Anyone who contends that Sofia Coppola's becoming a fashion designer is just one more example of a celebrity milking a name would hardly get an argument from her. In fact, she gives a wink and nudge to that contention in the collection's name, Milk.
But her mother, Eleanor, who attended her daughter's first runway show, at Bloomingdale's, said she had seen early signs of this career move."As a little kid, she was always drawing people in costumes, huge Victorian skirts or Little Bo-Peep," she said. When her husband, Francis Ford Coppola, was directing "Apocalypse Now" (and his wife kept the diary that became the documentary of the film, "Hearts of Darkness"), tiny Sofia would dance with the cinematographer, standing on his feet, then rush to a notepad and sketch the two of them dancing. Sofia's first costumes were the clothes for her father's segment of the film "New York Stories."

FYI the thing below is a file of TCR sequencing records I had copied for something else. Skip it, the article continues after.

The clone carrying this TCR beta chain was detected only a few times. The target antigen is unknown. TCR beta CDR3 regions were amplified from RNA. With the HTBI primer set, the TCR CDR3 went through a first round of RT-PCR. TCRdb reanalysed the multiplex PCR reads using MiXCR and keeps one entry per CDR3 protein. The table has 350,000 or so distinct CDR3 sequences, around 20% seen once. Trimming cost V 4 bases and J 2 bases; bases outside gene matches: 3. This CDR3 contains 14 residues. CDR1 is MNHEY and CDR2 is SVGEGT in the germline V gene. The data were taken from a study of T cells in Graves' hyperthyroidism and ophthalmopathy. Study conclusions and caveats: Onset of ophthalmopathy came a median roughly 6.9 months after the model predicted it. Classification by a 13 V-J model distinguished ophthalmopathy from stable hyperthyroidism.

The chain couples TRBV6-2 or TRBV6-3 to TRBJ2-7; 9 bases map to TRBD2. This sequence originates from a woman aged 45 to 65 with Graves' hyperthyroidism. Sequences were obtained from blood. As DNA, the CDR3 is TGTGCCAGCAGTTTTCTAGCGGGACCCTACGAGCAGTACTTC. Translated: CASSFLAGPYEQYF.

"She's fulfilling part of her natural childhood vision," Mrs. Coppola said. "She has a real fix on the time in which she lives, which is what an artist is, someone who resonates to the time she lives."
Part of having a fix on these times is understanding what to lash back against. So Sophia Coppola has a one shirt reading "Wasted" and the obligatory undermining-of-institutions shirt, hers in powder blue with "Tiffany & Co." printed on it (which Bloomingdale's is not carrying, for obvious reasons).
The most effective backlash is the one against technical training in fashion. "There are so many things I'm interested in that if I went to study them I'd never be able to do them," she reasoned.
Six camera crews came to film the modest show at Bloomingdale's.
"She comes prepackaged as the most well-known designer in juniors," said Kal Ruttenstein, the fashion director of the store. "It's the way she and all her friends in L.A. dress: little T-shirts and little skirts." The store sold 300 T-shirts in three days.
It may be a simple collection, but Coppola is not above getting the complex feelings designers experience before a show. "Is anyone here?" she asked before her L.A. friends-as-models took the runway. Ruttenstein replied, "The famous question of every fashion designer."